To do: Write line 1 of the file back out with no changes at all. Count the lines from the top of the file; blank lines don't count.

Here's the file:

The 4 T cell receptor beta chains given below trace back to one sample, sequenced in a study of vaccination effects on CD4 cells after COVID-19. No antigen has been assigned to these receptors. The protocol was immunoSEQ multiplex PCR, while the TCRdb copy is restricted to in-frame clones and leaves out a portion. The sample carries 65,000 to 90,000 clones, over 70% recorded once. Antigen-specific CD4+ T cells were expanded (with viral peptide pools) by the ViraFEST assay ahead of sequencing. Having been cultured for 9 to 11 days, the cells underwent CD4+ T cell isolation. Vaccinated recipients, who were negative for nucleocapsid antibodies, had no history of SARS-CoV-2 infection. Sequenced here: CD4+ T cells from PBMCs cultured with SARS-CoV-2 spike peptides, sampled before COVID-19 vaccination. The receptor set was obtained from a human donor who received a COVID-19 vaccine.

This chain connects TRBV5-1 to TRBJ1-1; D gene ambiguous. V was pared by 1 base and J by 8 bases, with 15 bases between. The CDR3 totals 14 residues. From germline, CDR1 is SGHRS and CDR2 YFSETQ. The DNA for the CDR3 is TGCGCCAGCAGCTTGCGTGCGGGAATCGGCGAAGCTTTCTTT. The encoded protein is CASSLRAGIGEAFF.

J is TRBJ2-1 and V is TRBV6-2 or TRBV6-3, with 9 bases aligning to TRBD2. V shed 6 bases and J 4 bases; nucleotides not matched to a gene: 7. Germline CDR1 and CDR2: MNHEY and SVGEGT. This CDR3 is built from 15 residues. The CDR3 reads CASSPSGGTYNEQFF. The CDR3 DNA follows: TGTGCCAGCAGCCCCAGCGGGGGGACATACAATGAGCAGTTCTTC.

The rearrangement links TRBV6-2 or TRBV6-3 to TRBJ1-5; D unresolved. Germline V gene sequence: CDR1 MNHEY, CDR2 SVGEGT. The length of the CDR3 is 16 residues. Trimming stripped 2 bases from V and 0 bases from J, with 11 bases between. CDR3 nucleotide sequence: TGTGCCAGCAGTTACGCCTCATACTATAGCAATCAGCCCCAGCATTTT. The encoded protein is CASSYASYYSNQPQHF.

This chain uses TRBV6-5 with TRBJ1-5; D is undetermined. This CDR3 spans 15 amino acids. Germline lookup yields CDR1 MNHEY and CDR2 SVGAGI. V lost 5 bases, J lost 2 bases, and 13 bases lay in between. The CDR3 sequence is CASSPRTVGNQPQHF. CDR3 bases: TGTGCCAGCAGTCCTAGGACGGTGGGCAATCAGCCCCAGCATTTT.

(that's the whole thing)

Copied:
The 4 T cell receptor beta chains given below trace back to one sample, sequenced in a study of vaccination effects on CD4 cells after COVID-19. No antigen has been assigned to these receptors. The protocol was immunoSEQ multiplex PCR, while the TCRdb copy is restricted to in-frame clones and leaves out a portion. The sample carries 65,000 to 90,000 clones, over 70% recorded once. Antigen-specific CD4+ T cells were expanded (with viral peptide pools) by the ViraFEST assay ahead of sequencing. Having been cultured for 9 to 11 days, the cells underwent CD4+ T cell isolation. Vaccinated recipients, who were negative for nucleocapsid antibodies, had no history of SARS-CoV-2 infection. Sequenced here: CD4+ T cells from PBMCs cultured with SARS-CoV-2 spike peptides, sampled before COVID-19 vaccination. The receptor set was obtained from a human donor who received a COVID-19 vaccine.